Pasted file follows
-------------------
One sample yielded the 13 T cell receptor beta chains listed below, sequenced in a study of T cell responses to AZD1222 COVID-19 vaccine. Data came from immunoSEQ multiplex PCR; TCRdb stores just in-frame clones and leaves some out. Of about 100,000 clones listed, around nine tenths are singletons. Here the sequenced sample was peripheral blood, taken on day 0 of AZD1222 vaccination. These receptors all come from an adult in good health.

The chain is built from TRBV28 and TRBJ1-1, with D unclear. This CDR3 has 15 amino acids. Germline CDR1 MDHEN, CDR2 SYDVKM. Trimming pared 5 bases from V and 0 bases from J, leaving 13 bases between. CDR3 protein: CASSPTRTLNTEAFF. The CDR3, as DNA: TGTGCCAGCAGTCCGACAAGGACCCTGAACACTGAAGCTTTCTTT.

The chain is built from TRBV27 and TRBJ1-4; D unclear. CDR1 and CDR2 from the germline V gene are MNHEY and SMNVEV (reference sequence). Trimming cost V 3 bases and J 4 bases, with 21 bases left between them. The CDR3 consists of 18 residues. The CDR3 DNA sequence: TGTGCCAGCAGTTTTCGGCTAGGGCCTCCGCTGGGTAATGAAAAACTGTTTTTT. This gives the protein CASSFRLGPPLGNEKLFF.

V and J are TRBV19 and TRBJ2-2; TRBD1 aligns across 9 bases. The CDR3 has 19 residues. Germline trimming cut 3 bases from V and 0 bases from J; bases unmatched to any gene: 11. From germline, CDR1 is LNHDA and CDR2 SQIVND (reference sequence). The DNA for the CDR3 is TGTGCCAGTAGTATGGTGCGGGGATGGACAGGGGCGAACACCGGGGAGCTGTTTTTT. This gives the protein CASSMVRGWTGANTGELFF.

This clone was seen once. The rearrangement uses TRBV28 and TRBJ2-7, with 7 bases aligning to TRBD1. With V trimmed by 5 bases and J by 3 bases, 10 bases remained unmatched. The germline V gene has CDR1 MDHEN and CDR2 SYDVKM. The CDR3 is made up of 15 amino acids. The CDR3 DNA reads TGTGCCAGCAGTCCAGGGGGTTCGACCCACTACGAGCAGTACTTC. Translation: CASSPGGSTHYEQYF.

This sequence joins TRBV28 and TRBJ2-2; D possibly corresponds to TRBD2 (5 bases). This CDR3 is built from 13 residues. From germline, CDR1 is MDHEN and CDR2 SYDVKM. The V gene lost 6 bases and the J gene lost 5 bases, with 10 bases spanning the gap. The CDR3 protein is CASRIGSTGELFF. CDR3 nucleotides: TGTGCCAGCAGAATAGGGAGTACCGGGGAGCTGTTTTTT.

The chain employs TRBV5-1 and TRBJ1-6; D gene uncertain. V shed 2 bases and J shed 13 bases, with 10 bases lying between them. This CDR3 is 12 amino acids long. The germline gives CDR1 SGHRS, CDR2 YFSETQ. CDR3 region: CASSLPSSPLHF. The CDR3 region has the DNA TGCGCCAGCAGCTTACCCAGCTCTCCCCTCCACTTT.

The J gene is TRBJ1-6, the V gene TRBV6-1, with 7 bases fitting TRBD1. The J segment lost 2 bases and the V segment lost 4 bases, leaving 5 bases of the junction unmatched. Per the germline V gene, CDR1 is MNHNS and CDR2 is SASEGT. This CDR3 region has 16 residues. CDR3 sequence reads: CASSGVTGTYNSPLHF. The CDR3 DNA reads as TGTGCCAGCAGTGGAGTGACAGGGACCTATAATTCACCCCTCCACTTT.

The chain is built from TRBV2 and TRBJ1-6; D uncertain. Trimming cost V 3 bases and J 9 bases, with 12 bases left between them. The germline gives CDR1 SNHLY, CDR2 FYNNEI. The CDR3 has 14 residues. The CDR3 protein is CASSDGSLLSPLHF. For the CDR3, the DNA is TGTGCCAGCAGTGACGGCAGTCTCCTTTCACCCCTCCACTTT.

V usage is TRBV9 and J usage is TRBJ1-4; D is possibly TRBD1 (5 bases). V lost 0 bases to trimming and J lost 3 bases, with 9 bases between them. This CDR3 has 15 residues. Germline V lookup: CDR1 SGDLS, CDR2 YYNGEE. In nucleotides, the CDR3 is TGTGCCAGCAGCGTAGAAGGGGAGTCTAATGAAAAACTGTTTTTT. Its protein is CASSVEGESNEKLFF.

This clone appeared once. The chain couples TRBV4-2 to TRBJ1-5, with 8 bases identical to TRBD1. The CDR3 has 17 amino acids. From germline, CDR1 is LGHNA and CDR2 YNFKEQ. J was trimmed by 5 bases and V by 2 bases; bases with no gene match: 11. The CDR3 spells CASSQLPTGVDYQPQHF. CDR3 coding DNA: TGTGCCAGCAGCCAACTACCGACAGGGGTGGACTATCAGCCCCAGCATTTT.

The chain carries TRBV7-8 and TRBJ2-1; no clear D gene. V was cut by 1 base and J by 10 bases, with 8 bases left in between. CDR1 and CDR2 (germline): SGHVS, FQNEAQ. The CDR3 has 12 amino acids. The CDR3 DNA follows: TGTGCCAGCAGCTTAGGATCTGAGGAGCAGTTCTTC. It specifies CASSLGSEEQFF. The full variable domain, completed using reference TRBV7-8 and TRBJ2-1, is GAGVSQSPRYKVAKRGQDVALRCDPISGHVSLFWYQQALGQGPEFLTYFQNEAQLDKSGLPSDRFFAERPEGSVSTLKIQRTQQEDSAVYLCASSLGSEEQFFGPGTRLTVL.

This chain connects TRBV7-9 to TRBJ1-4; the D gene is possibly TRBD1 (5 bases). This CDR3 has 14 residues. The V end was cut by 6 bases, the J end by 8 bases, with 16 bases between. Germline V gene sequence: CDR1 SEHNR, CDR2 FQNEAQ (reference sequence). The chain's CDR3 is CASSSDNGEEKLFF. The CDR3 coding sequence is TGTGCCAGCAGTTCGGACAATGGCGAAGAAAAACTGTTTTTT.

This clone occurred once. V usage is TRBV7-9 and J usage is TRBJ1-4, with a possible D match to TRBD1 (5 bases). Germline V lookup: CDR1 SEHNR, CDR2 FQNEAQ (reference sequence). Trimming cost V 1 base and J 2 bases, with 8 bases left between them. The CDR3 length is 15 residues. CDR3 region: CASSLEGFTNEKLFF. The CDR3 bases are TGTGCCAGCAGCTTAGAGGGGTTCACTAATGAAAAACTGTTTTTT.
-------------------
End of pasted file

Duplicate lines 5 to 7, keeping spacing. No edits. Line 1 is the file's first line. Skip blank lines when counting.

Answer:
This clone was seen once. The rearrangement uses TRBV28 and TRBJ2-7, with 7 bases aligning to TRBD1. With V trimmed by 5 bases and J by 3 bases, 10 bases remained unmatched. The germline V gene has CDR1 MDHEN and CDR2 SYDVKM. The CDR3 is made up of 15 amino acids. The CDR3 DNA reads TGTGCCAGCAGTCCAGGGGGTTCGACCCACTACGAGCAGTACTTC. Translation: CASSPGGSTHYEQYF.

This sequence joins TRBV28 and TRBJ2-2; D possibly corresponds to TRBD2 (5 bases). This CDR3 is built from 13 residues. From germline, CDR1 is MDHEN and CDR2 SYDVKM. The V gene lost 6 bases and the J gene lost 5 bases, with 10 bases spanning the gap. The CDR3 protein is CASRIGSTGELFF. CDR3 nucleotides: TGTGCCAGCAGAATAGGGAGTACCGGGGAGCTGTTTTTT.

The chain employs TRBV5-1 and TRBJ1-6; D gene uncertain. V shed 2 bases and J shed 13 bases, with 10 bases lying between them. This CDR3 is 12 amino acids long. The germline gives CDR1 SGHRS, CDR2 YFSETQ. CDR3 region: CASSLPSSPLHF. The CDR3 region has the DNA TGCGCCAGCAGCTTACCCAGCTCTCCCCTCCACTTT.